On January 26, 1921, the trial of Hatfield for killing Albert Felts began. It was in the national spotlight and brought much attention to the miners' cause. Hatfield's stature and mythical status grew as the trial proceeded. He posed and talked to reporters, fanning the flames of his own legend. All men were acquitted in the end, but overall the union was facing significant setbacks. Eighty percent of mines had reopened with imported replacements and ex-strikers who signed yellow-dog contracts to return to work. In mid-May 1921 union miners launched a full-scale assault on non-union mines. In a short time the conflict had consumed the entire Tug River Valley. This "Three Days Battle" was finally ended by a flag of truce and the implementation of martial law. From the beginning, the miners perceived the enforcement of martial law as one-sided. Hundreds of miners were arrested; the smallest of infractions could mean imprisonment, while those on the side of "law and order" were seen as immune. The miners responded with guerrilla tactics and sabotage.
In the midst of this tense situation, Hatfield traveled to McDowell County on August 1, 1921, to stand trial on charges of dynamiting a coal tipple. Along with him traveled a good friend, Ed Chambers, and their wives. As they walked up the courthouse stairs, unarmed and flanked by their wives, a group of Baldwin–Felts agents standing at the top of the stairs opened fire. Hatfield was killed instantly. Chambers was bullet-riddled and rolled to the bottom of the stairs. Despite Sally Chambers' protests, one of the agents ran down the stairs and shot Chambers once more, point-blank in the back of the head. Hatfield's and Chambers' bodies were returned to Matewan, and word of the slayings spread through the mountains.
The miners, angry that Hatfield had been murdered and knowing the assassins would escape punishment, began to take up arms and pour out of their mountain settlements. Miners along the Little Coal River were among the first to organize, and began actions such as patrolling and guarding the area. Sheriff Don Chafin of Logan County sent troopers to the Little Coal River area, where armed miners captured the troopers, disarmed them and sent them fleeing.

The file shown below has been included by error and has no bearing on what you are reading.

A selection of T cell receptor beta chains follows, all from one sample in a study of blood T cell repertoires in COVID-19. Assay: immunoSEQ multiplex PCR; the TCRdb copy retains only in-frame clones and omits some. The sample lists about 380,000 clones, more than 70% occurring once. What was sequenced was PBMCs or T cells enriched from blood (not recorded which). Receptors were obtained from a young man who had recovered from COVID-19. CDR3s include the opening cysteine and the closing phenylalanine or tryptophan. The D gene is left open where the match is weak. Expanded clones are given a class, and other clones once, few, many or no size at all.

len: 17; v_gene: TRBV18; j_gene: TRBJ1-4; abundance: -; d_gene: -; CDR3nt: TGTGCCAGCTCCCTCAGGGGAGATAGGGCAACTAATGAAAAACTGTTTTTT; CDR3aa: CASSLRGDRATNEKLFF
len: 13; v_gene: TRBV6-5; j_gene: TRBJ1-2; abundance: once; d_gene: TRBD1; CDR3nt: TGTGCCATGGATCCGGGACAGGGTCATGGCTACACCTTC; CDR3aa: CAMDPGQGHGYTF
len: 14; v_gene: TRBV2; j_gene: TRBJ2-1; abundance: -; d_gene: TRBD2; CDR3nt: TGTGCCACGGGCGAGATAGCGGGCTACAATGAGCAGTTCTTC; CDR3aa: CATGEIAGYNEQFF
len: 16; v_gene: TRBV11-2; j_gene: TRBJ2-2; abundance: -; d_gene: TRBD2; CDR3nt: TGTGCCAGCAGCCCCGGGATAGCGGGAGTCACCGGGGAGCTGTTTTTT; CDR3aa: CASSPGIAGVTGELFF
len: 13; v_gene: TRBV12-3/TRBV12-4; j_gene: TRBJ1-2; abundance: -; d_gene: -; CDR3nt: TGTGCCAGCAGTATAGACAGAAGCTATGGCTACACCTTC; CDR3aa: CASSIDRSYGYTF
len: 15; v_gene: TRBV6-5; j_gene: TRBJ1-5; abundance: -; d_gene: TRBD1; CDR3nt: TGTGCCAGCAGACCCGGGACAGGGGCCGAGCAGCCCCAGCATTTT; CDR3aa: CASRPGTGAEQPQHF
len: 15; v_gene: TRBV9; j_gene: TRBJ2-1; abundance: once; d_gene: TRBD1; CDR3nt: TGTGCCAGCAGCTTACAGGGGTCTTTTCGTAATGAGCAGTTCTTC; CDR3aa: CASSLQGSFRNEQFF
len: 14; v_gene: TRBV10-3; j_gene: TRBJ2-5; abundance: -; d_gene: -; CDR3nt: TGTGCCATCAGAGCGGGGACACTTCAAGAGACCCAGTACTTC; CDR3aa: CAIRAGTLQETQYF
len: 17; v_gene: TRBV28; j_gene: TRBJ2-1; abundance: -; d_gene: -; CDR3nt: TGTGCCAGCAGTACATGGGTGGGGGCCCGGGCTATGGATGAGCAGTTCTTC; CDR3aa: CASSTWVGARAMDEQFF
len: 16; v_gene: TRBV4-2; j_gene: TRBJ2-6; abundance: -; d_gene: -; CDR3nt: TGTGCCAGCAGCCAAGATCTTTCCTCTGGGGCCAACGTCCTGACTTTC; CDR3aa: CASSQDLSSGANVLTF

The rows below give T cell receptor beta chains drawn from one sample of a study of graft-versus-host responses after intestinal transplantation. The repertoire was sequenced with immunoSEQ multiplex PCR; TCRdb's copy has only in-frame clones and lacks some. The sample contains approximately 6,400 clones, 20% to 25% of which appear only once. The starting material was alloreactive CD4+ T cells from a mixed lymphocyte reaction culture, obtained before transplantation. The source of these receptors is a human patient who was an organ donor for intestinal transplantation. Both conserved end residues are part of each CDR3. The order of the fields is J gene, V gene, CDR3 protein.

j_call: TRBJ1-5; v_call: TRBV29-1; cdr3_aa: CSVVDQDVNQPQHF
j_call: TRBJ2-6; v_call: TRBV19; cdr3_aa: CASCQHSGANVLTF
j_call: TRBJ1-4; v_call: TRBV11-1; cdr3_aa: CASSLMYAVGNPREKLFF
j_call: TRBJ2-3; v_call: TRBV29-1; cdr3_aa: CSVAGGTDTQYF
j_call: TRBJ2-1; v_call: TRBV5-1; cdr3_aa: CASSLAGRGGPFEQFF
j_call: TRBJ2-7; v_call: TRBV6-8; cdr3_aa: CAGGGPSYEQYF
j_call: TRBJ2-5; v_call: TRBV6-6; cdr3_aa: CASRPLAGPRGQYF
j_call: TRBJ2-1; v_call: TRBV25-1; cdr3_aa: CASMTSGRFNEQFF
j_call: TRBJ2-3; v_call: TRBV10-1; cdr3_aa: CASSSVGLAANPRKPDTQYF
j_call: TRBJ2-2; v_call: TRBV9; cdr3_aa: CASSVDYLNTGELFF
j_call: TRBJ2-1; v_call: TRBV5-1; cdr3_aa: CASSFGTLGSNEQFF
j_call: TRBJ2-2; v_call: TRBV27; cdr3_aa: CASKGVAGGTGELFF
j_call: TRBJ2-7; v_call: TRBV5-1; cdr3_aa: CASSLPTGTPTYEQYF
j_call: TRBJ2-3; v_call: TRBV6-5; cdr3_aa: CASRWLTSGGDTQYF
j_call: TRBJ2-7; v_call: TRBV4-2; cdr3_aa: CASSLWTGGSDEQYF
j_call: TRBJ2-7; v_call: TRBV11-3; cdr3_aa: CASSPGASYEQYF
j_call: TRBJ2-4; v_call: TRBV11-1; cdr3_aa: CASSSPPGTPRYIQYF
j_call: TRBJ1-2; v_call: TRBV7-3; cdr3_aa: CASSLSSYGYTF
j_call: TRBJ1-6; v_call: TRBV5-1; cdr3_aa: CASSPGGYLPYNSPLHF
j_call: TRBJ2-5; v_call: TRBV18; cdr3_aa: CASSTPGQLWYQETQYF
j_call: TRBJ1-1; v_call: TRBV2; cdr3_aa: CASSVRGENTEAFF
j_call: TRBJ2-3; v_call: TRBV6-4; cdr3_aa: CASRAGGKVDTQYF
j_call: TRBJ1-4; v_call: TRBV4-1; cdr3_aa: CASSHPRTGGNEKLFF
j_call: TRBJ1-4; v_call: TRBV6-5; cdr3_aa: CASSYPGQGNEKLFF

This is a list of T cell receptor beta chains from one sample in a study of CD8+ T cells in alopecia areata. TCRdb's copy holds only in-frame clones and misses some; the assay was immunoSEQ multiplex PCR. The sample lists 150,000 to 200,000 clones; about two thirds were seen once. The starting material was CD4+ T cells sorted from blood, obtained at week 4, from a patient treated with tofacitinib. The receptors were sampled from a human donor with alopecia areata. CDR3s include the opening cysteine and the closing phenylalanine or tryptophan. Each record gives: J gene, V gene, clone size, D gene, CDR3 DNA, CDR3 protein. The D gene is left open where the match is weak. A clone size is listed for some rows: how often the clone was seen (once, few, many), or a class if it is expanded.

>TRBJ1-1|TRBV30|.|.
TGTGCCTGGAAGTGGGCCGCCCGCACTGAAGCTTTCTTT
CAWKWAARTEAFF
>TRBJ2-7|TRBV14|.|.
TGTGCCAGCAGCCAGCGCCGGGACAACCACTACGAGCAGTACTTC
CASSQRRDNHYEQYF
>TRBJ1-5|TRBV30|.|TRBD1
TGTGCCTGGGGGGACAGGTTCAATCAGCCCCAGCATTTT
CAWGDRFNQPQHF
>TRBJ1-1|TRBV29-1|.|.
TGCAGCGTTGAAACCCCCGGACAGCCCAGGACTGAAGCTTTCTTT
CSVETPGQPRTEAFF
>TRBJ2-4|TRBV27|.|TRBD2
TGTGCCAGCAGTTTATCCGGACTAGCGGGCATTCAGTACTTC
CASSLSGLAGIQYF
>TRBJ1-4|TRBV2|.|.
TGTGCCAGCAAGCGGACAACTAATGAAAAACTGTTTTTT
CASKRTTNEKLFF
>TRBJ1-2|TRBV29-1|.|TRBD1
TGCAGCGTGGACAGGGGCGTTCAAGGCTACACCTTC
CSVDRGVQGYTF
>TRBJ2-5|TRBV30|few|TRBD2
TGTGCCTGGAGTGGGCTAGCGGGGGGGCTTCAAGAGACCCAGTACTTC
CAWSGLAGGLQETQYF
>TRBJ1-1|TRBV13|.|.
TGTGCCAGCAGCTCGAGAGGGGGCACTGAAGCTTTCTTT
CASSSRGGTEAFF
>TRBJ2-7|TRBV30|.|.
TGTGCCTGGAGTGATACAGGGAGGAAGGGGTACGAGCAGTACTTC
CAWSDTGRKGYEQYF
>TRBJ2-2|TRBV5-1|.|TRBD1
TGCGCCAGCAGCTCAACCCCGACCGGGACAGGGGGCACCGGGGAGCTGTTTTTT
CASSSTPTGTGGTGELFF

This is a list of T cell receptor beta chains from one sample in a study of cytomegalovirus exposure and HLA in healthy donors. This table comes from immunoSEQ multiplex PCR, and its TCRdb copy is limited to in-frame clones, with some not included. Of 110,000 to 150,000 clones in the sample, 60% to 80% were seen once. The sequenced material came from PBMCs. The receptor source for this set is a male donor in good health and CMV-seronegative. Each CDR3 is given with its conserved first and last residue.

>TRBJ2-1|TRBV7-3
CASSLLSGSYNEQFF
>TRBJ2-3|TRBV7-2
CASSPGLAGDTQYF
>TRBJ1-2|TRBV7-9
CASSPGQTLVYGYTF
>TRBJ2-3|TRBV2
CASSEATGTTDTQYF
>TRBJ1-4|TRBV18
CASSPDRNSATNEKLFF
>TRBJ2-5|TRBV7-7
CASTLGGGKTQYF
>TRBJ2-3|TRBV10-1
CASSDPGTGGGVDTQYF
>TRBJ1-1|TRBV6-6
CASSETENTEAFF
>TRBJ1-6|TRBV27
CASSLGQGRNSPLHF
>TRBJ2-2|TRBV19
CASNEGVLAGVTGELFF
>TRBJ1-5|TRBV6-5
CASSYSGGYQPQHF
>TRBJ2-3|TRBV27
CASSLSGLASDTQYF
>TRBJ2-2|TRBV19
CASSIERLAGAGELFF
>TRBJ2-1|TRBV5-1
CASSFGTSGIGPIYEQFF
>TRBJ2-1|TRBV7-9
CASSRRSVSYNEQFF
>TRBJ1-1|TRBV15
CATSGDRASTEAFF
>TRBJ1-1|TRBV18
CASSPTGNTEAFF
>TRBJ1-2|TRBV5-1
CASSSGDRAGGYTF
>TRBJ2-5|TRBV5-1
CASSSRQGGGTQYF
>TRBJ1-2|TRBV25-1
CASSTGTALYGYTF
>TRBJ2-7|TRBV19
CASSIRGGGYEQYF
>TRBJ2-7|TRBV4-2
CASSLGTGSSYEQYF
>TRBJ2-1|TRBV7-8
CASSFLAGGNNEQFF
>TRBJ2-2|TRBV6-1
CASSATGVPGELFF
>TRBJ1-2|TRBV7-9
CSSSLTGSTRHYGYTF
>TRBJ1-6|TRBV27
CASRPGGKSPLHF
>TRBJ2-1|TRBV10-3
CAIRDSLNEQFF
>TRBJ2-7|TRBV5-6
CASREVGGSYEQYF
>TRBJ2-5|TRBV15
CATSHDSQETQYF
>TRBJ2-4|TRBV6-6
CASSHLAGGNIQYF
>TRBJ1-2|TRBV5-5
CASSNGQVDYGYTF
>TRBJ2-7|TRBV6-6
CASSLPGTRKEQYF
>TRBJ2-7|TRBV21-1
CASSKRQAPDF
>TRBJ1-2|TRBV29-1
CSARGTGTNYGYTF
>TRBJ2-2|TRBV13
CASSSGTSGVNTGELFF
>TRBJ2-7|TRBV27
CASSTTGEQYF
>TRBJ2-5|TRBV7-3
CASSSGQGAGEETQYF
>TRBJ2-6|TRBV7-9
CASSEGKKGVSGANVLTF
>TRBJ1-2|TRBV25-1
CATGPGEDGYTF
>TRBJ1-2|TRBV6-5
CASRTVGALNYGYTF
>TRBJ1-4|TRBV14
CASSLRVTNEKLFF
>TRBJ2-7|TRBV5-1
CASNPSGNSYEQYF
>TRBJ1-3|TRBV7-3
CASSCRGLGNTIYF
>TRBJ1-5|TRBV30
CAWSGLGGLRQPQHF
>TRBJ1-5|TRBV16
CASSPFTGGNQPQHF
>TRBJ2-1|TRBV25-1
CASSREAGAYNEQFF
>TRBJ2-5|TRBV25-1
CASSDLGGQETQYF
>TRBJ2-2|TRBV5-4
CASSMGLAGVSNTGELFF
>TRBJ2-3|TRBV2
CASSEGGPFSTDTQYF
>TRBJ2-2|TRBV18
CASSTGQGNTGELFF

On August 7, 1921, the leaders of the United Mine Workers (UMW) District 17, which encompasses much of southern West Virginia, called a rally at the state capitol in Charleston. These leaders were Frank Keeney and Fred Mooney, who were veterans of previous mine conflicts in the region. Both were local, well-read and articulate. Keeney and Mooney met with Governor Ephraim Morgan and presented him with a petition of the miners' demands. When Morgan summarily rejected the demands, the miners became more restless and began to talk of a march on Mingo to free the confined miners, end martial law and organize the county. But Blair Mountain, Logan County, and Sheriff Chafin stood directly in the way.
At a rally on August 7, Mary Harris "Mother" Jones called on the miners not to march into Logan and Mingo counties and set up the union by force. Accused by some of losing her nerve, she feared a bloodbath in a battle between lightly armed union forces and the more heavily armed Logan County deputies. Yet, feeling Morgan had lied to them again, armed men began gathering at Lens Creek Mountain, near Marmet in Kanawha County, on August 20. Four days later an estimated 13,000 had gathered and began marching towards Logan County. Impatient to get to the fighting, miners near St. Albans, in Kanawha County, commandeered a Chesapeake and Ohio freight train, renamed by the miners the "Blue Steel Special", to meet up with the advanced column of marchers at Danville in Boone County on their way to "Bloody Mingo". During this time Keeney and Mooney fled to Ohio, while the fiery Bill Blizzard assumed quasi-leadership of the miners. Meanwhile, the anti-union Sheriff Chafin had begun to set up defenses on Blair Mountain. He was supported financially by the Logan County Coal Operators Association, creating the nation's largest private armed force of nearly 2,000.
The first skirmishes occurred on the morning of August 25. The bulk of the miners were still 15 mi (24 km) away. The following day, President Warren G. Harding threatened to send in federal troops and Army Martin MB-1 bombers. After a long meeting in Madison, the seat of Boone County, the miners were convinced to return home. But the struggle was far from over. After spending days assembling his private army, Chafin would not be denied his battle to end union attempts at organizing Logan County coal mines. Within hours of the Madison decision, rumors abounded that Chafin's men had shot union sympathizers in the town of Sharples, just north of Blair Mountain—and that families had been caught in crossfire during the skirmishes. Infuriated, the miners turned back toward Blair Mountain, many traveling in other stolen and commandeered trains.